Newswise — Research by psychologists from the School of Psychology at Swansea University found that people’s fear of COVID-19 has led to worsened mental health. The study, just published in the Journal of Health Psychology, also found that older participants and those from minority ethnic groups were most likely to experience COVID-19 fear.
The researchers examined the impact of COVID-19 fear on key aspects of psychological wellbeing with an online survey of the same sample of participants at two different timepoints during the pandemic.
The first timepoint took place in February 2021 when daily death rates and hospitalisations were at their highest during the pandemic (to date) and vaccination rates were low. At this point, COVID-19 fear predicted higher levels of anxiety, depression, worry, loneliness, sleep difficulties and problems coping with uncertainty
The second timepoint took place in June 2021 when daily death rates and hospitalisations had dropped considerably, and many participants had received two vaccinations. At this second point, levels of COVID-19 fear had decreased; however, fear of the virus still predicted higher levels of worry, sleep difficulties and problems in dealing with uncertain situations.
In this way, the impact of COVID-19 evolved, impacting different aspects of wellbeing among the same sample of participants.
Dr Martyn Quigley, Lecturer in Psychology at Swansea University, who led the study, said:
“This research demonstrates the significant toll of the pandemic on the psychological wellbeing of many people, especially at the most challenging times during the pandemic. What is particularly striking though is that COVID-19 fear continued to have an impact on people’s wellbeing when circumstances had appeared to considerably improve, thus demonstrating the long-term impact of the pandemic on wellbeing.”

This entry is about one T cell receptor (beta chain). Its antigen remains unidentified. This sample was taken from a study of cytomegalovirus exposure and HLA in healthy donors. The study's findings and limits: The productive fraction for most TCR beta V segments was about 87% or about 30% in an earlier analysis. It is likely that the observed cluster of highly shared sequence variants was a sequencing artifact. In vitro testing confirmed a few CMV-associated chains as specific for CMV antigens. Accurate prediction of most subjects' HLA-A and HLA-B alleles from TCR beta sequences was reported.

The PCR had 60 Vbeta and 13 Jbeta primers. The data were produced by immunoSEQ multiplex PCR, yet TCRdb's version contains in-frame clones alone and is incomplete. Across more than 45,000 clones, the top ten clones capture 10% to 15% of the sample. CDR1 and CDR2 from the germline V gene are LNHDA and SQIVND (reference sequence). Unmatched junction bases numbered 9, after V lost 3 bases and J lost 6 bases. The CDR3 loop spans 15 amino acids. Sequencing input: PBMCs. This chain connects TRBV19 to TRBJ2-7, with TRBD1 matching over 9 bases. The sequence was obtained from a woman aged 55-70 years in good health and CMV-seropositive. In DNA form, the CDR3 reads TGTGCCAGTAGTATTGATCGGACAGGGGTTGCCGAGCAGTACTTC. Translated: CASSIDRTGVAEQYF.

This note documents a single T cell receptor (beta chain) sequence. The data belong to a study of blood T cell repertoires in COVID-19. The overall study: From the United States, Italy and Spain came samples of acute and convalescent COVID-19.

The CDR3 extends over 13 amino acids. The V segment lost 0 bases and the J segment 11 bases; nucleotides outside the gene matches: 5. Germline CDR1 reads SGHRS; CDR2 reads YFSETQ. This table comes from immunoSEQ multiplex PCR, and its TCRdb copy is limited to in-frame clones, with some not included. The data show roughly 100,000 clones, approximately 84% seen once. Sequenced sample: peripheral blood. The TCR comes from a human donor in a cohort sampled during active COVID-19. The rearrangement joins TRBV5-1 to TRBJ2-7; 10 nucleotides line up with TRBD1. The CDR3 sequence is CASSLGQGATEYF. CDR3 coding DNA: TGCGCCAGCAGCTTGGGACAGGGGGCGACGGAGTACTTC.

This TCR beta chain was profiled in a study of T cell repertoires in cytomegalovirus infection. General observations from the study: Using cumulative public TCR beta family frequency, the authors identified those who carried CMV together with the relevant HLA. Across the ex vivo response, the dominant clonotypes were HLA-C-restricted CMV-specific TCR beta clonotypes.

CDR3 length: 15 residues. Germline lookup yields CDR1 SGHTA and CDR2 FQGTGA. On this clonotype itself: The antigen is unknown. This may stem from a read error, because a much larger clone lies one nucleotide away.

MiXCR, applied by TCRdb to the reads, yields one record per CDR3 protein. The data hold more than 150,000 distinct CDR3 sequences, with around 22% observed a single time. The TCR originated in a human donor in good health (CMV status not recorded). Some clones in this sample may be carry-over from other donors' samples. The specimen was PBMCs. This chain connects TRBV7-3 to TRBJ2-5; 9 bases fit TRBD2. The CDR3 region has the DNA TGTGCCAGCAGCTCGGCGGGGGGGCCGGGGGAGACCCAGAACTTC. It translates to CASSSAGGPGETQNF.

The research was conducted as part of a Welsh Government (Ser-Cymru) funded project examining the impact of COVID-19 on psychological wellbeing. In addition to conducting survey-based studies, the researchers have conducted online experiments adapted from tasks regularly used in the laboratory to provide behavioural performance markers of mental health coping as we emerge from the pandemic.
Notes to editors:
The article entitled, “Longitudinal assessment of COVID-19 fear and psychological wellbeing in the United Kingdom”, can be accessed here: https://doi.org/10.1177/13591053221134848
Swansea University is a world-class, research-led, dual campus university offering a first-class student experience and has one of the best employability rates of graduates in the UK. The University has the highest possible rating for teaching – the Gold rating in the Teaching Excellence Framework (TEF) in 2018 and was commended for its high proportions of students achieving consistently outstanding outcomes.
Swansea climbed 14 places to 31st in the Guardian University Guide 2019, making us Wales’ top ranked university, with one of the best success rates of graduates gaining employment in the UK and the same overall satisfaction level as the Number 1 ranked university.
The 2014 Research Excellence Framework (REF) 2014 results saw Swansea make the ‘biggest leap among research-intensive institutions’ in the UK (Times Higher Education, December 2014) and achieved its ambition to be a top 30 research University, soaring up the league table to 26th in the UK.
The University is in the top 300 best universities in the world, ranked in the 251-300 group in The Times Higher Education World University rankings 2018. Swansea University now has 23 main partners, awarding joint degrees and post-graduate qualifications.
The University was established in 1920 and was the first campus university in the UK. It currently offers around 350 undergraduate courses and 350 postgraduate courses to circa 20,000 undergraduate and postgraduate students. The University has ambitious expansion plans as it moves towards its centenary in 2020 and aims to continue to extend its global reach and realise its domestic and international potential.
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